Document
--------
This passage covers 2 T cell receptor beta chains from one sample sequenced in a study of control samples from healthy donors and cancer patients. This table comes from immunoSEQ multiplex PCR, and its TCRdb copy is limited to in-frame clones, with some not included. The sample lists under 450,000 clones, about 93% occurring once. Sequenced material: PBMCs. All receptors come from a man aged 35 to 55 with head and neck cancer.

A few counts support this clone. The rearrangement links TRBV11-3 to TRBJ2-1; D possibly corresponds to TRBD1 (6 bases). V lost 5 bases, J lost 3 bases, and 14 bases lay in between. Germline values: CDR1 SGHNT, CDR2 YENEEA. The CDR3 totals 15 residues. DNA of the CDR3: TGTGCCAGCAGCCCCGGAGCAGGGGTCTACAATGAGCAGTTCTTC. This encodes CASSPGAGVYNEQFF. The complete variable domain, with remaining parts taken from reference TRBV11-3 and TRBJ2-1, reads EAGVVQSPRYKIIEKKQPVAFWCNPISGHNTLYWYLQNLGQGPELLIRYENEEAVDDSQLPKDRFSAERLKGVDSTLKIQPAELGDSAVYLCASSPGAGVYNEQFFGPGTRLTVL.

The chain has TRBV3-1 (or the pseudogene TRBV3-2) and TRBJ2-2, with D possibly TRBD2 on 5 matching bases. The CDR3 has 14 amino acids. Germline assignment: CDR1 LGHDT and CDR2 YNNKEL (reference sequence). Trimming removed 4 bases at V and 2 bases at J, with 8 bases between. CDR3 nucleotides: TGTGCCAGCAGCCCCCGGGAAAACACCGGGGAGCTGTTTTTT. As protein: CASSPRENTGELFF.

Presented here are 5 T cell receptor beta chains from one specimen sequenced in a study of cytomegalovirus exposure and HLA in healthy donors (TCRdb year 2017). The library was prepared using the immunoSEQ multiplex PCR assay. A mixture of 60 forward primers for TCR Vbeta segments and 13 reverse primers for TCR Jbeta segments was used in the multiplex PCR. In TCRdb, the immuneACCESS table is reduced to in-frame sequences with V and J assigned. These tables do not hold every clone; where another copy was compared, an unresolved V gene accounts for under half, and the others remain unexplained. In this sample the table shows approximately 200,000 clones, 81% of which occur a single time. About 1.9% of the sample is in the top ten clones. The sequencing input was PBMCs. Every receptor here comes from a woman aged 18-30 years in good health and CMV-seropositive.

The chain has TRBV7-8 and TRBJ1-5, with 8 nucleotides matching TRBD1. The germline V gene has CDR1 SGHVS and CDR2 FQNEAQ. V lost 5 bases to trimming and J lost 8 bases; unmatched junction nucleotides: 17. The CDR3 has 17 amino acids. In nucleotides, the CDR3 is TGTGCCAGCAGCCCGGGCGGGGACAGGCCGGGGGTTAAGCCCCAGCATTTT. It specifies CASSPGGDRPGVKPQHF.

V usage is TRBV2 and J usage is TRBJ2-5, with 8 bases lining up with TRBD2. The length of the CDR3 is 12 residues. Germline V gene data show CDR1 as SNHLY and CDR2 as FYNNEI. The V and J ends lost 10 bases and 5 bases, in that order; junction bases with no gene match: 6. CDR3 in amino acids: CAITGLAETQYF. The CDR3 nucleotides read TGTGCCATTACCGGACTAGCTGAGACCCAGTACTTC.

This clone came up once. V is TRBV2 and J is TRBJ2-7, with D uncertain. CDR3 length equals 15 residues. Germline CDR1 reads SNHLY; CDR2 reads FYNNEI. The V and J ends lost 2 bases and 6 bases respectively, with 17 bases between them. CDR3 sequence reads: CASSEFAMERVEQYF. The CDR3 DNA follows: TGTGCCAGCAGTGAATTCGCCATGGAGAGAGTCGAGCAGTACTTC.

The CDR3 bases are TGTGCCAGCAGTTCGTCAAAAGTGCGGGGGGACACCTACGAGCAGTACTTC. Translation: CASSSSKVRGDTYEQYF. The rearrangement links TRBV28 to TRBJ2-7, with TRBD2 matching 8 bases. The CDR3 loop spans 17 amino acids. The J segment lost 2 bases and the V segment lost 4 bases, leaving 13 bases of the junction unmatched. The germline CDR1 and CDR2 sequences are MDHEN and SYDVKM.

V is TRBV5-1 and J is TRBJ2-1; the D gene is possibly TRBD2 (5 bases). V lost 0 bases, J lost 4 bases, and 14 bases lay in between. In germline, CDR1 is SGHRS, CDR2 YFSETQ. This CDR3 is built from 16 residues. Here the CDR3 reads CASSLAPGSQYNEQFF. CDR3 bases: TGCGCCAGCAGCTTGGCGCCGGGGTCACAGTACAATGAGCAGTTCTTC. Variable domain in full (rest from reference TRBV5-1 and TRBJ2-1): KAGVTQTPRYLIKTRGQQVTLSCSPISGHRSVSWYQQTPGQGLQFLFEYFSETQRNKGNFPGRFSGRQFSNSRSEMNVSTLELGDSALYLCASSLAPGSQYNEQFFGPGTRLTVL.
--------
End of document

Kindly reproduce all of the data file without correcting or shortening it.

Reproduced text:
This passage covers 2 T cell receptor beta chains from one sample sequenced in a study of control samples from healthy donors and cancer patients. This table comes from immunoSEQ multiplex PCR, and its TCRdb copy is limited to in-frame clones, with some not included. The sample lists under 450,000 clones, about 93% occurring once. Sequenced material: PBMCs. All receptors come from a man aged 35 to 55 with head and neck cancer.

A few counts support this clone. The rearrangement links TRBV11-3 to TRBJ2-1; D possibly corresponds to TRBD1 (6 bases). V lost 5 bases, J lost 3 bases, and 14 bases lay in between. Germline values: CDR1 SGHNT, CDR2 YENEEA. The CDR3 totals 15 residues. DNA of the CDR3: TGTGCCAGCAGCCCCGGAGCAGGGGTCTACAATGAGCAGTTCTTC. This encodes CASSPGAGVYNEQFF. The complete variable domain, with remaining parts taken from reference TRBV11-3 and TRBJ2-1, reads EAGVVQSPRYKIIEKKQPVAFWCNPISGHNTLYWYLQNLGQGPELLIRYENEEAVDDSQLPKDRFSAERLKGVDSTLKIQPAELGDSAVYLCASSPGAGVYNEQFFGPGTRLTVL.

The chain has TRBV3-1 (or the pseudogene TRBV3-2) and TRBJ2-2, with D possibly TRBD2 on 5 matching bases. The CDR3 has 14 amino acids. Germline assignment: CDR1 LGHDT and CDR2 YNNKEL (reference sequence). Trimming removed 4 bases at V and 2 bases at J, with 8 bases between. CDR3 nucleotides: TGTGCCAGCAGCCCCCGGGAAAACACCGGGGAGCTGTTTTTT. As protein: CASSPRENTGELFF.

Presented here are 5 T cell receptor beta chains from one specimen sequenced in a study of cytomegalovirus exposure and HLA in healthy donors (TCRdb year 2017). The library was prepared using the immunoSEQ multiplex PCR assay. A mixture of 60 forward primers for TCR Vbeta segments and 13 reverse primers for TCR Jbeta segments was used in the multiplex PCR. In TCRdb, the immuneACCESS table is reduced to in-frame sequences with V and J assigned. These tables do not hold every clone; where another copy was compared, an unresolved V gene accounts for under half, and the others remain unexplained. In this sample the table shows approximately 200,000 clones, 81% of which occur a single time. About 1.9% of the sample is in the top ten clones. The sequencing input was PBMCs. Every receptor here comes from a woman aged 18-30 years in good health and CMV-seropositive.

The chain has TRBV7-8 and TRBJ1-5, with 8 nucleotides matching TRBD1. The germline V gene has CDR1 SGHVS and CDR2 FQNEAQ. V lost 5 bases to trimming and J lost 8 bases; unmatched junction nucleotides: 17. The CDR3 has 17 amino acids. In nucleotides, the CDR3 is TGTGCCAGCAGCCCGGGCGGGGACAGGCCGGGGGTTAAGCCCCAGCATTTT. It specifies CASSPGGDRPGVKPQHF.

V usage is TRBV2 and J usage is TRBJ2-5, with 8 bases lining up with TRBD2. The length of the CDR3 is 12 residues. Germline V gene data show CDR1 as SNHLY and CDR2 as FYNNEI. The V and J ends lost 10 bases and 5 bases, in that order; junction bases with no gene match: 6. CDR3 in amino acids: CAITGLAETQYF. The CDR3 nucleotides read TGTGCCATTACCGGACTAGCTGAGACCCAGTACTTC.

This clone came up once. V is TRBV2 and J is TRBJ2-7, with D uncertain. CDR3 length equals 15 residues. Germline CDR1 reads SNHLY; CDR2 reads FYNNEI. The V and J ends lost 2 bases and 6 bases respectively, with 17 bases between them. CDR3 sequence reads: CASSEFAMERVEQYF. The CDR3 DNA follows: TGTGCCAGCAGTGAATTCGCCATGGAGAGAGTCGAGCAGTACTTC.

The CDR3 bases are TGTGCCAGCAGTTCGTCAAAAGTGCGGGGGGACACCTACGAGCAGTACTTC. Translation: CASSSSKVRGDTYEQYF. The rearrangement links TRBV28 to TRBJ2-7, with TRBD2 matching 8 bases. The CDR3 loop spans 17 amino acids. The J segment lost 2 bases and the V segment lost 4 bases, leaving 13 bases of the junction unmatched. The germline CDR1 and CDR2 sequences are MDHEN and SYDVKM.

V is TRBV5-1 and J is TRBJ2-1; the D gene is possibly TRBD2 (5 bases). V lost 0 bases, J lost 4 bases, and 14 bases lay in between. In germline, CDR1 is SGHRS, CDR2 YFSETQ. This CDR3 is built from 16 residues. Here the CDR3 reads CASSLAPGSQYNEQFF. CDR3 bases: TGCGCCAGCAGCTTGGCGCCGGGGTCACAGTACAATGAGCAGTTCTTC. Variable domain in full (rest from reference TRBV5-1 and TRBJ2-1): KAGVTQTPRYLIKTRGQQVTLSCSPISGHRSVSWYQQTPGQGLQFLFEYFSETQRNKGNFPGRFSGRQFSNSRSEMNVSTLELGDSALYLCASSLAPGSQYNEQFFGPGTRLTVL.